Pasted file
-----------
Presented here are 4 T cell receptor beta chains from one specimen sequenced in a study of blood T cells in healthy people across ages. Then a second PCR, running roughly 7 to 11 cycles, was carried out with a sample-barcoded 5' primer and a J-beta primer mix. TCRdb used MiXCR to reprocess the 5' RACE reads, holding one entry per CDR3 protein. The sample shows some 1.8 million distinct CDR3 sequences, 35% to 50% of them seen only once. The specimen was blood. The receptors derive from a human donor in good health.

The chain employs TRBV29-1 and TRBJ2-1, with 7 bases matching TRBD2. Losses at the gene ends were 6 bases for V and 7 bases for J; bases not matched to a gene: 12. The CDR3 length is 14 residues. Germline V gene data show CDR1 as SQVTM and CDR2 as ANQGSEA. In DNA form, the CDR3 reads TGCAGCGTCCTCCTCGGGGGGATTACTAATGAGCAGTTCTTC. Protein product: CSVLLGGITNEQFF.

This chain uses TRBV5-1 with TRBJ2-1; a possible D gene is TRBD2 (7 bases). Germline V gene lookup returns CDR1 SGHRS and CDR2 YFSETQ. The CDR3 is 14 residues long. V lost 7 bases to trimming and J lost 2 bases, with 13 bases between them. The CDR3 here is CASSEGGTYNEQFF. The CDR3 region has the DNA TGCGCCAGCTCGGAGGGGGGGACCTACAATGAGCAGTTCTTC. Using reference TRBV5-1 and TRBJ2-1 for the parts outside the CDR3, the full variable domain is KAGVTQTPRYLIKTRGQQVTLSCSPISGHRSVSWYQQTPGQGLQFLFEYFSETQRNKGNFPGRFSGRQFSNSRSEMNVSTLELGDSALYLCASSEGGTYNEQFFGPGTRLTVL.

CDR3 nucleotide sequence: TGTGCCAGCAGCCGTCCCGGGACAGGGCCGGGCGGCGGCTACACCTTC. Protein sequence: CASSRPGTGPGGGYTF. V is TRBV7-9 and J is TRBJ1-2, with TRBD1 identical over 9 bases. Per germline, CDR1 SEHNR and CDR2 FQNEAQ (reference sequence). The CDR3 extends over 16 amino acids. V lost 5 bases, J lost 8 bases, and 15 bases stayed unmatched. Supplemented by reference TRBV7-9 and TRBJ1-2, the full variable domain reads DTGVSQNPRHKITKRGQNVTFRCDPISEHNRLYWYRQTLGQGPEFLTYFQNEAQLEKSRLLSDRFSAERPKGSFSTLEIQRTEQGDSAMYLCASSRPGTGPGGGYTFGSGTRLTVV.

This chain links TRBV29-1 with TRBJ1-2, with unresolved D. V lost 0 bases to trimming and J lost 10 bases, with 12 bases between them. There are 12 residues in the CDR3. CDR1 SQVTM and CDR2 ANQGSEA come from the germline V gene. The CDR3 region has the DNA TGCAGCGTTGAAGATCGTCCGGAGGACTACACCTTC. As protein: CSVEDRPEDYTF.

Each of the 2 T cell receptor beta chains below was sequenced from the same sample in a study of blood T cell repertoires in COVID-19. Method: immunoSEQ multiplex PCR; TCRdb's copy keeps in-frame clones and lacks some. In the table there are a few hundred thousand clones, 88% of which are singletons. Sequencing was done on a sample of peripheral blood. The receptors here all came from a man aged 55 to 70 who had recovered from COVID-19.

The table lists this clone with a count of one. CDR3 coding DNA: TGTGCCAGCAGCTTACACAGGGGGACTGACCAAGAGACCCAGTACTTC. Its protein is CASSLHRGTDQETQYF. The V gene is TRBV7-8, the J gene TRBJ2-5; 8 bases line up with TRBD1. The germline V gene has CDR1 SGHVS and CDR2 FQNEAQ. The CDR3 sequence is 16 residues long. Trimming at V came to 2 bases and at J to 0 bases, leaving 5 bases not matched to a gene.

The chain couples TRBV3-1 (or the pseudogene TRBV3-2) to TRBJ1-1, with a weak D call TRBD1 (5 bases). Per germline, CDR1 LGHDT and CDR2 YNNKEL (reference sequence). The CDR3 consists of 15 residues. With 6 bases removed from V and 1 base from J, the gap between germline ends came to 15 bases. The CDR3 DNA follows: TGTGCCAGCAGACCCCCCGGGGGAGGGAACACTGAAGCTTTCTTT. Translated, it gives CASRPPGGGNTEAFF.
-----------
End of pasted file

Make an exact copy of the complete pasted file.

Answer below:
Presented here are 4 T cell receptor beta chains from one specimen sequenced in a study of blood T cells in healthy people across ages. Then a second PCR, running roughly 7 to 11 cycles, was carried out with a sample-barcoded 5' primer and a J-beta primer mix. TCRdb used MiXCR to reprocess the 5' RACE reads, holding one entry per CDR3 protein. The sample shows some 1.8 million distinct CDR3 sequences, 35% to 50% of them seen only once. The specimen was blood. The receptors derive from a human donor in good health.

The chain employs TRBV29-1 and TRBJ2-1, with 7 bases matching TRBD2. Losses at the gene ends were 6 bases for V and 7 bases for J; bases not matched to a gene: 12. The CDR3 length is 14 residues. Germline V gene data show CDR1 as SQVTM and CDR2 as ANQGSEA. In DNA form, the CDR3 reads TGCAGCGTCCTCCTCGGGGGGATTACTAATGAGCAGTTCTTC. Protein product: CSVLLGGITNEQFF.

This chain uses TRBV5-1 with TRBJ2-1; a possible D gene is TRBD2 (7 bases). Germline V gene lookup returns CDR1 SGHRS and CDR2 YFSETQ. The CDR3 is 14 residues long. V lost 7 bases to trimming and J lost 2 bases, with 13 bases between them. The CDR3 here is CASSEGGTYNEQFF. The CDR3 region has the DNA TGCGCCAGCTCGGAGGGGGGGACCTACAATGAGCAGTTCTTC. Using reference TRBV5-1 and TRBJ2-1 for the parts outside the CDR3, the full variable domain is KAGVTQTPRYLIKTRGQQVTLSCSPISGHRSVSWYQQTPGQGLQFLFEYFSETQRNKGNFPGRFSGRQFSNSRSEMNVSTLELGDSALYLCASSEGGTYNEQFFGPGTRLTVL.

CDR3 nucleotide sequence: TGTGCCAGCAGCCGTCCCGGGACAGGGCCGGGCGGCGGCTACACCTTC. Protein sequence: CASSRPGTGPGGGYTF. V is TRBV7-9 and J is TRBJ1-2, with TRBD1 identical over 9 bases. Per germline, CDR1 SEHNR and CDR2 FQNEAQ (reference sequence). The CDR3 extends over 16 amino acids. V lost 5 bases, J lost 8 bases, and 15 bases stayed unmatched. Supplemented by reference TRBV7-9 and TRBJ1-2, the full variable domain reads DTGVSQNPRHKITKRGQNVTFRCDPISEHNRLYWYRQTLGQGPEFLTYFQNEAQLEKSRLLSDRFSAERPKGSFSTLEIQRTEQGDSAMYLCASSRPGTGPGGGYTFGSGTRLTVV.

This chain links TRBV29-1 with TRBJ1-2, with unresolved D. V lost 0 bases to trimming and J lost 10 bases, with 12 bases between them. There are 12 residues in the CDR3. CDR1 SQVTM and CDR2 ANQGSEA come from the germline V gene. The CDR3 region has the DNA TGCAGCGTTGAAGATCGTCCGGAGGACTACACCTTC. As protein: CSVEDRPEDYTF.

Each of the 2 T cell receptor beta chains below was sequenced from the same sample in a study of blood T cell repertoires in COVID-19. Method: immunoSEQ multiplex PCR; TCRdb's copy keeps in-frame clones and lacks some. In the table there are a few hundred thousand clones, 88% of which are singletons. Sequencing was done on a sample of peripheral blood. The receptors here all came from a man aged 55 to 70 who had recovered from COVID-19.

The table lists this clone with a count of one. CDR3 coding DNA: TGTGCCAGCAGCTTACACAGGGGGACTGACCAAGAGACCCAGTACTTC. Its protein is CASSLHRGTDQETQYF. The V gene is TRBV7-8, the J gene TRBJ2-5; 8 bases line up with TRBD1. The germline V gene has CDR1 SGHVS and CDR2 FQNEAQ. The CDR3 sequence is 16 residues long. Trimming at V came to 2 bases and at J to 0 bases, leaving 5 bases not matched to a gene.

The chain couples TRBV3-1 (or the pseudogene TRBV3-2) to TRBJ1-1, with a weak D call TRBD1 (5 bases). Per germline, CDR1 LGHDT and CDR2 YNNKEL (reference sequence). The CDR3 consists of 15 residues. With 6 bases removed from V and 1 base from J, the gap between germline ends came to 15 bases. The CDR3 DNA follows: TGTGCCAGCAGACCCCCCGGGGGAGGGAACACTGAAGCTTTCTTT. Translated, it gives CASRPPGGGNTEAFF.